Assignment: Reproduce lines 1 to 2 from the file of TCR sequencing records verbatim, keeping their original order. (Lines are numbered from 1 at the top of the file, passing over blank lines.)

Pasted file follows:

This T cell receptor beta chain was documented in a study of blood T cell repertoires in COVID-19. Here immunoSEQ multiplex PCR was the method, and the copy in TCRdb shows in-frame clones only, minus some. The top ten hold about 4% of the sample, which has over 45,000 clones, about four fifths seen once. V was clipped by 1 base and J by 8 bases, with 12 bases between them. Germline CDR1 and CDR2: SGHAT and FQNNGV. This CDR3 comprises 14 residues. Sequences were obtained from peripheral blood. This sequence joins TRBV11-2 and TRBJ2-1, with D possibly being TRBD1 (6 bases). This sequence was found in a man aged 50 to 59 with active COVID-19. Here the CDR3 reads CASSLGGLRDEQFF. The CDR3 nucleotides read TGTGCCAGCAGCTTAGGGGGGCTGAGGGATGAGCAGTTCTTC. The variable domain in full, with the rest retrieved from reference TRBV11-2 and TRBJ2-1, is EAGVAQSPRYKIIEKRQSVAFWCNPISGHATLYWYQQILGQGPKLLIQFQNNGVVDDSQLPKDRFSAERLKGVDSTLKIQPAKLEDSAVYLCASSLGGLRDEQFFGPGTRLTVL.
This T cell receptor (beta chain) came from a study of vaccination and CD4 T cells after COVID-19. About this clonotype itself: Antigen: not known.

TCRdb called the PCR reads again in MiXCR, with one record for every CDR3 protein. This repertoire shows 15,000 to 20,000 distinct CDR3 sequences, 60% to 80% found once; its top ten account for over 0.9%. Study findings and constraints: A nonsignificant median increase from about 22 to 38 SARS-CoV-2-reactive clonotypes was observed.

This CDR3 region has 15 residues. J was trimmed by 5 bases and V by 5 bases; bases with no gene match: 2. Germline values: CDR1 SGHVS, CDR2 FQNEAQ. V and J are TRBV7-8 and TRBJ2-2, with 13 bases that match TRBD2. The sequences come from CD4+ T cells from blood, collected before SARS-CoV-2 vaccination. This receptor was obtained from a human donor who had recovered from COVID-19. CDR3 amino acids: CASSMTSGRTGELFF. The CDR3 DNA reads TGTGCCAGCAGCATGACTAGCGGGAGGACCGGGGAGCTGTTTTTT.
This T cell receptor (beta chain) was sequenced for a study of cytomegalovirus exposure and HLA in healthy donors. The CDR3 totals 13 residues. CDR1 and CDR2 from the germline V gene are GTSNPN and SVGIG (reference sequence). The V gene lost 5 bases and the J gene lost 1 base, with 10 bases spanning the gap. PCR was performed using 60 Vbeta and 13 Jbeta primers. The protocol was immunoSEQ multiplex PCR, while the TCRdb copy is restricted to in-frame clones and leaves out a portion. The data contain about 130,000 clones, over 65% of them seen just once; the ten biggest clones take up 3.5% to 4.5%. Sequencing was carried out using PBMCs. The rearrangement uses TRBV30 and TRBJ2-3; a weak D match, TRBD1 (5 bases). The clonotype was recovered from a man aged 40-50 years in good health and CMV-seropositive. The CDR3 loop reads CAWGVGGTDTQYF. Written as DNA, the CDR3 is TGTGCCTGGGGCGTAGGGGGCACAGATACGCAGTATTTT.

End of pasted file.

This T cell receptor beta chain was documented in a study of blood T cell repertoires in COVID-19. Here immunoSEQ multiplex PCR was the method, and the copy in TCRdb shows in-frame clones only, minus some. The top ten hold about 4% of the sample, which has over 45,000 clones, about four fifths seen once. V was clipped by 1 base and J by 8 bases, with 12 bases between them. Germline CDR1 and CDR2: SGHAT and FQNNGV. This CDR3 comprises 14 residues. Sequences were obtained from peripheral blood. This sequence joins TRBV11-2 and TRBJ2-1, with D possibly being TRBD1 (6 bases). This sequence was found in a man aged 50 to 59 with active COVID-19. Here the CDR3 reads CASSLGGLRDEQFF. The CDR3 nucleotides read TGTGCCAGCAGCTTAGGGGGGCTGAGGGATGAGCAGTTCTTC. The variable domain in full, with the rest retrieved from reference TRBV11-2 and TRBJ2-1, is EAGVAQSPRYKIIEKRQSVAFWCNPISGHATLYWYQQILGQGPKLLIQFQNNGVVDDSQLPKDRFSAERLKGVDSTLKIQPAKLEDSAVYLCASSLGGLRDEQFFGPGTRLTVL.
This T cell receptor (beta chain) came from a study of vaccination and CD4 T cells after COVID-19. About this clonotype itself: Antigen: not known.